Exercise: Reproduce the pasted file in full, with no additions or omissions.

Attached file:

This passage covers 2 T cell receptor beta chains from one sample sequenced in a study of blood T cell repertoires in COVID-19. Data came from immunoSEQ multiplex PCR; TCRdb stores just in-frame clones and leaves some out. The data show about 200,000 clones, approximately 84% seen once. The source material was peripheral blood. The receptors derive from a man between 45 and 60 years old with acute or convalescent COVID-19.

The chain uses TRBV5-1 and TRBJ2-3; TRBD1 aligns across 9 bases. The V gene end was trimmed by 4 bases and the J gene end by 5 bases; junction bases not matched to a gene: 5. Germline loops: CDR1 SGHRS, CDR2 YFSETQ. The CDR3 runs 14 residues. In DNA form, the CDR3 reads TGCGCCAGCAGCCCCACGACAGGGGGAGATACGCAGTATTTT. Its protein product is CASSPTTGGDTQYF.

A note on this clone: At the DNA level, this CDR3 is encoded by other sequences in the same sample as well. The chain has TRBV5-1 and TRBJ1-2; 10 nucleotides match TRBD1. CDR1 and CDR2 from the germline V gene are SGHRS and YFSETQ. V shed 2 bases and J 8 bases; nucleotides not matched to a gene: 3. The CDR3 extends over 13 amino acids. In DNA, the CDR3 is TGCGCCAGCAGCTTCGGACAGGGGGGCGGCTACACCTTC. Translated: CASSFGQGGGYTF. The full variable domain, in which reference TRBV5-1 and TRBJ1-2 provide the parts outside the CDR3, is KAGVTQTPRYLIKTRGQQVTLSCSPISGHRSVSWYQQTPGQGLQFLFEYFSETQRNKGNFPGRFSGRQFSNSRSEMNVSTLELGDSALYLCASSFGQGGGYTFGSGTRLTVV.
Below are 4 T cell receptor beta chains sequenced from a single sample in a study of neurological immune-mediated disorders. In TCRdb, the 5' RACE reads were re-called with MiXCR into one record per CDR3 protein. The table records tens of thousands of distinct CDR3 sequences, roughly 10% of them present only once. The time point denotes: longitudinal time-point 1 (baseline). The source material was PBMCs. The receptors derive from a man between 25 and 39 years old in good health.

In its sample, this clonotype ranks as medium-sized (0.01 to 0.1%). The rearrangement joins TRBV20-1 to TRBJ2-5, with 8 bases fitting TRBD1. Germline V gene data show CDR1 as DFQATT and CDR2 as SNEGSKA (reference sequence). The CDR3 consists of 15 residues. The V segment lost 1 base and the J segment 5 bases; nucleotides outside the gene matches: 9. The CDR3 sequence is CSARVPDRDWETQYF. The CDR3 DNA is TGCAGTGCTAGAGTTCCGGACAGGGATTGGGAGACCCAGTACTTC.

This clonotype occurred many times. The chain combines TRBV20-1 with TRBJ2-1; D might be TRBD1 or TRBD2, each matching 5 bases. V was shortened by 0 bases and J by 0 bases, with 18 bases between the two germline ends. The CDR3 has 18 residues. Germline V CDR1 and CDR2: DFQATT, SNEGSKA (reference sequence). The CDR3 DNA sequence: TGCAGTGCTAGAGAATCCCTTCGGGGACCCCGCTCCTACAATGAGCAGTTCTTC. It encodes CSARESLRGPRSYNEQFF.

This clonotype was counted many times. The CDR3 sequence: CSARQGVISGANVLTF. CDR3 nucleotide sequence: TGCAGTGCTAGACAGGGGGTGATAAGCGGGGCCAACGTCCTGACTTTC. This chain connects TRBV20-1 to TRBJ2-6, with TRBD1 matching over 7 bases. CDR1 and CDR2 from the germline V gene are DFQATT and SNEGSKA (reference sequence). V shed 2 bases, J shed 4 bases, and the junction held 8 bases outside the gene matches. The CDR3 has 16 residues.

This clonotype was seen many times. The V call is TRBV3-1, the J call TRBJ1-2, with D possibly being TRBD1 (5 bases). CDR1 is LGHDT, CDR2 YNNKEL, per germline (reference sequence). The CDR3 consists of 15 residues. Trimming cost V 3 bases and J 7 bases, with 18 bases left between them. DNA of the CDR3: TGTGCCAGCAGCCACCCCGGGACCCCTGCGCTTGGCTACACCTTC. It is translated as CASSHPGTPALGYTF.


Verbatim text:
This passage covers 2 T cell receptor beta chains from one sample sequenced in a study of blood T cell repertoires in COVID-19. Data came from immunoSEQ multiplex PCR; TCRdb stores just in-frame clones and leaves some out. The data show about 200,000 clones, approximately 84% seen once. The source material was peripheral blood. The receptors derive from a man between 45 and 60 years old with acute or convalescent COVID-19.

The chain uses TRBV5-1 and TRBJ2-3; TRBD1 aligns across 9 bases. The V gene end was trimmed by 4 bases and the J gene end by 5 bases; junction bases not matched to a gene: 5. Germline loops: CDR1 SGHRS, CDR2 YFSETQ. The CDR3 runs 14 residues. In DNA form, the CDR3 reads TGCGCCAGCAGCCCCACGACAGGGGGAGATACGCAGTATTTT. Its protein product is CASSPTTGGDTQYF.

A note on this clone: At the DNA level, this CDR3 is encoded by other sequences in the same sample as well. The chain has TRBV5-1 and TRBJ1-2; 10 nucleotides match TRBD1. CDR1 and CDR2 from the germline V gene are SGHRS and YFSETQ. V shed 2 bases and J 8 bases; nucleotides not matched to a gene: 3. The CDR3 extends over 13 amino acids. In DNA, the CDR3 is TGCGCCAGCAGCTTCGGACAGGGGGGCGGCTACACCTTC. Translated: CASSFGQGGGYTF. The full variable domain, in which reference TRBV5-1 and TRBJ1-2 provide the parts outside the CDR3, is KAGVTQTPRYLIKTRGQQVTLSCSPISGHRSVSWYQQTPGQGLQFLFEYFSETQRNKGNFPGRFSGRQFSNSRSEMNVSTLELGDSALYLCASSFGQGGGYTFGSGTRLTVV.
Below are 4 T cell receptor beta chains sequenced from a single sample in a study of neurological immune-mediated disorders. In TCRdb, the 5' RACE reads were re-called with MiXCR into one record per CDR3 protein. The table records tens of thousands of distinct CDR3 sequences, roughly 10% of them present only once. The time point denotes: longitudinal time-point 1 (baseline). The source material was PBMCs. The receptors derive from a man between 25 and 39 years old in good health.

In its sample, this clonotype ranks as medium-sized (0.01 to 0.1%). The rearrangement joins TRBV20-1 to TRBJ2-5, with 8 bases fitting TRBD1. Germline V gene data show CDR1 as DFQATT and CDR2 as SNEGSKA (reference sequence). The CDR3 consists of 15 residues. The V segment lost 1 base and the J segment 5 bases; nucleotides outside the gene matches: 9. The CDR3 sequence is CSARVPDRDWETQYF. The CDR3 DNA is TGCAGTGCTAGAGTTCCGGACAGGGATTGGGAGACCCAGTACTTC.

This clonotype occurred many times. The chain combines TRBV20-1 with TRBJ2-1; D might be TRBD1 or TRBD2, each matching 5 bases. V was shortened by 0 bases and J by 0 bases, with 18 bases between the two germline ends. The CDR3 has 18 residues. Germline V CDR1 and CDR2: DFQATT, SNEGSKA (reference sequence). The CDR3 DNA sequence: TGCAGTGCTAGAGAATCCCTTCGGGGACCCCGCTCCTACAATGAGCAGTTCTTC. It encodes CSARESLRGPRSYNEQFF.

This clonotype was counted many times. The CDR3 sequence: CSARQGVISGANVLTF. CDR3 nucleotide sequence: TGCAGTGCTAGACAGGGGGTGATAAGCGGGGCCAACGTCCTGACTTTC. This chain connects TRBV20-1 to TRBJ2-6, with TRBD1 matching over 7 bases. CDR1 and CDR2 from the germline V gene are DFQATT and SNEGSKA (reference sequence). V shed 2 bases, J shed 4 bases, and the junction held 8 bases outside the gene matches. The CDR3 has 16 residues.

This clonotype was seen many times. The V call is TRBV3-1, the J call TRBJ1-2, with D possibly being TRBD1 (5 bases). CDR1 is LGHDT, CDR2 YNNKEL, per germline (reference sequence). The CDR3 consists of 15 residues. Trimming cost V 3 bases and J 7 bases, with 18 bases left between them. DNA of the CDR3: TGTGCCAGCAGCCACCCCGGGACCCCTGCGCTTGGCTACACCTTC. It is translated as CASSHPGTPALGYTF.